TEMPE, Ariz. — Thursday evening, in movie theaters all across America, viewers will finally get their chance to see “Star Wars: The Force Awakens.”
In the official trailer for the film, which has been out for months now, there is a scene in which Kylo Ren, the assumed principle bad guy, says, “Nothing will stand in my way. I will finish what you started,” as the camera pans to Darth Vader’s charred mask.
Moving from a galaxy far, far away to the NFL, here in Arizona the Cardinals would like for their short yardage offense to awaken; they would like to finish drives that they have started.
Though the Cardinals are second in the NFL in third-down percentage and first in total yards, if there is one chink in their armor it is that, especially lately, they have struggled to convert in what would appear to be easily-convertable situations.
In last Thursday’s 23-20 win over the Minnesota Vikings, the Cardinals turned a first-and-goal at the Minnesota nine into a field goal after gaining zero yards, turned a first-and-goal from the Vikings two into a field goal after losing three yards and were forced to punt when Kerwynn Williams was unable to pick up one yard late when Arizona was trying to protect a 20-13 lead.
For all Arizona’s offense does well, those are areas in which they know they could be better.
“Well, you look at what you’re doing,” Cardinals coach Bruce Arians said of where he starts when trying to fix the problem. “Why were you unsuccessful? Why were you successful before? Was it the plays? Was it the mismatch? Was there a mismatch, or did we just not block it very well? Then, you go from there and you try to do something better, or different.”
The truth is there is no single reason for why the Cardinals have often failed to gain the necessary yardage in situations like that. Sometimes the running back danced a little too much or missed a hole. Other times, the blocking wasn’t right.
Goodwin pointed out how opposing defenses will rarely play the Cardinals straight up, meaning his offense will have to be good athletes and block the right people every single down.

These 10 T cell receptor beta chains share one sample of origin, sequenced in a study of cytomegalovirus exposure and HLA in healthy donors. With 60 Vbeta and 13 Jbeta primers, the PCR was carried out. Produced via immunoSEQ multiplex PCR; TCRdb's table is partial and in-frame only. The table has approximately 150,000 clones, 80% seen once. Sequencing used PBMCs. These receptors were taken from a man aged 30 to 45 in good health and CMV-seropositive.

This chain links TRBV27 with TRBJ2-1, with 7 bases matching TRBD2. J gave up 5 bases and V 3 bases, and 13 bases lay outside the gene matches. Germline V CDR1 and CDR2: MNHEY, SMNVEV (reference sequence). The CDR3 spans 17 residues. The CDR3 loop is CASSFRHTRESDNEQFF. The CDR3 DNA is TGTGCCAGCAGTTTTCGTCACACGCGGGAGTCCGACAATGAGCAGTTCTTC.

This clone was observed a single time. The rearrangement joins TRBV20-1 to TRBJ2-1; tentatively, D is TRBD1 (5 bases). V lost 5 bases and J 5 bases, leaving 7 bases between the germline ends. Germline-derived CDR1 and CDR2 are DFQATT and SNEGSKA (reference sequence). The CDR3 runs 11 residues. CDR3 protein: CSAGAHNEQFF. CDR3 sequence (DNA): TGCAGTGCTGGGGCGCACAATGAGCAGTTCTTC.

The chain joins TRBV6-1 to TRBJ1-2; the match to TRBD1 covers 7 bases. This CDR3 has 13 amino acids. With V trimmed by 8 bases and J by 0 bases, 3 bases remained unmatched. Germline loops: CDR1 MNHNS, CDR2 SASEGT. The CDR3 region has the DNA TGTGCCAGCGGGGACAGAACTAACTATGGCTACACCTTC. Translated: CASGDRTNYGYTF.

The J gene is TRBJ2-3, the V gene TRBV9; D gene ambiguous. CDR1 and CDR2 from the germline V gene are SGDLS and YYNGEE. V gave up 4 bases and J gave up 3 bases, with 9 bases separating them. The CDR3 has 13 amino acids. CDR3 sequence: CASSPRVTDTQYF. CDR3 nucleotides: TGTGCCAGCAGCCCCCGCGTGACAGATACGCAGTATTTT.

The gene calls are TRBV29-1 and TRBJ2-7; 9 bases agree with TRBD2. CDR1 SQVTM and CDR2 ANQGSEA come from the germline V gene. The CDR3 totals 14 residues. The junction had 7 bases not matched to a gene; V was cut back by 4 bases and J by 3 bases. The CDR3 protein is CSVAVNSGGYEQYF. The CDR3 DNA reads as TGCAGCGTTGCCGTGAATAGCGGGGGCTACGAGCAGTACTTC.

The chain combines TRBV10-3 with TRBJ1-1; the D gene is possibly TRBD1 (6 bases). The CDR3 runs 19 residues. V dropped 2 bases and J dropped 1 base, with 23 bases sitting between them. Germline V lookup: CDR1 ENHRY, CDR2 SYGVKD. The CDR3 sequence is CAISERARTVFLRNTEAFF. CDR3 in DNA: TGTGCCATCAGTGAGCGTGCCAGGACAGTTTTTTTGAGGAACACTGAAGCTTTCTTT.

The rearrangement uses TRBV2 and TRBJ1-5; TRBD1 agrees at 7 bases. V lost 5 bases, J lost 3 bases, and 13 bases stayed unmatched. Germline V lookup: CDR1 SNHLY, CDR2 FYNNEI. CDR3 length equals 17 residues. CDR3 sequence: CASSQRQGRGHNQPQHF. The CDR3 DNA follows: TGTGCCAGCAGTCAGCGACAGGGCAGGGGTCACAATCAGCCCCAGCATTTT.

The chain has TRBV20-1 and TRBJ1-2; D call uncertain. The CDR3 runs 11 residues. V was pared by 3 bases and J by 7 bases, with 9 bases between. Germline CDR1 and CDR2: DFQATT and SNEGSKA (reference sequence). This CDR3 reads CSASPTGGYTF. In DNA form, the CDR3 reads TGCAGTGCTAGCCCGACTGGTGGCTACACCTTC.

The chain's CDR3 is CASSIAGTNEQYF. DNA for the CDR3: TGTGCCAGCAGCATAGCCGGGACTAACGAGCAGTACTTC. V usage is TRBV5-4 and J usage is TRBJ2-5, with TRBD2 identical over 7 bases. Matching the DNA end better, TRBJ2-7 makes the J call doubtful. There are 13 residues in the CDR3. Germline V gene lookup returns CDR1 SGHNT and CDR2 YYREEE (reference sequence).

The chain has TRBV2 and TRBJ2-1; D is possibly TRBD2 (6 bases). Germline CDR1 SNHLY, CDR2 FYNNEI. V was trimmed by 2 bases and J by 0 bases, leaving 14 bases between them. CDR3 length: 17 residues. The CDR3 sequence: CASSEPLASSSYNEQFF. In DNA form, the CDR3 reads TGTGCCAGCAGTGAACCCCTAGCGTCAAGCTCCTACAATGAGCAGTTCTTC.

“Just went back and kind of looked at some film, saw the tendencies that we had and tried to change some things up a little bit,” offensive coordinator Harold Goodwin said of his approach to solving the woes. “But for the most part, it’s still man vs. man and we’ve got to win those matchups.”
More often than not, this season, the Cardinals have won their matchups, otherwise they would not be 11-2 with a chance to clinch the NFC West — and maybe one of the NFC’s top two seeds — with a win in Philadelphia this weekend.
But there have been times this season when a single first down would have iced a game without any drama, and the difference between scoring a touchdown and having to settle for a field goal is obvious. If an inability to grind out tough yards has not hurt the Cardinals yet, no one is oblivious to the fact that it could.
Left guard Mike Iupati credited the Vikings for playing good defense in short-yardage situations last week, adding “luckily we won that game.”
Had the Cardinals not won the game, no doubt more attention would be paid to a failure Iupati said the line takes personally.
“Because it’s third-and-one, or third and short,” he said. “You have to convert, but stuff happens. You can’t win them all.”
The frustrating thing for the Cardinals is that their offense seems to have everything in place. The quarterback is playing at an MVP level, there are three receivers who could reach 1,000 yards and their rushing offense is ranked 10th in the NFL. It all leads to a confidence that the team can improve.
“It’s about the nuances with us,” receiver Larry Fitzgerald said. “He’s always talking about finishing drives and sustaining, and we haven’t done a good job of that lately of converting third downs and putting touchdowns on the board as opposed to field goals.
“If we want to be a team that’s going to play deep into the playoffs we have got to address that right now so we’re clicking on all cylinders when we get to that point.”
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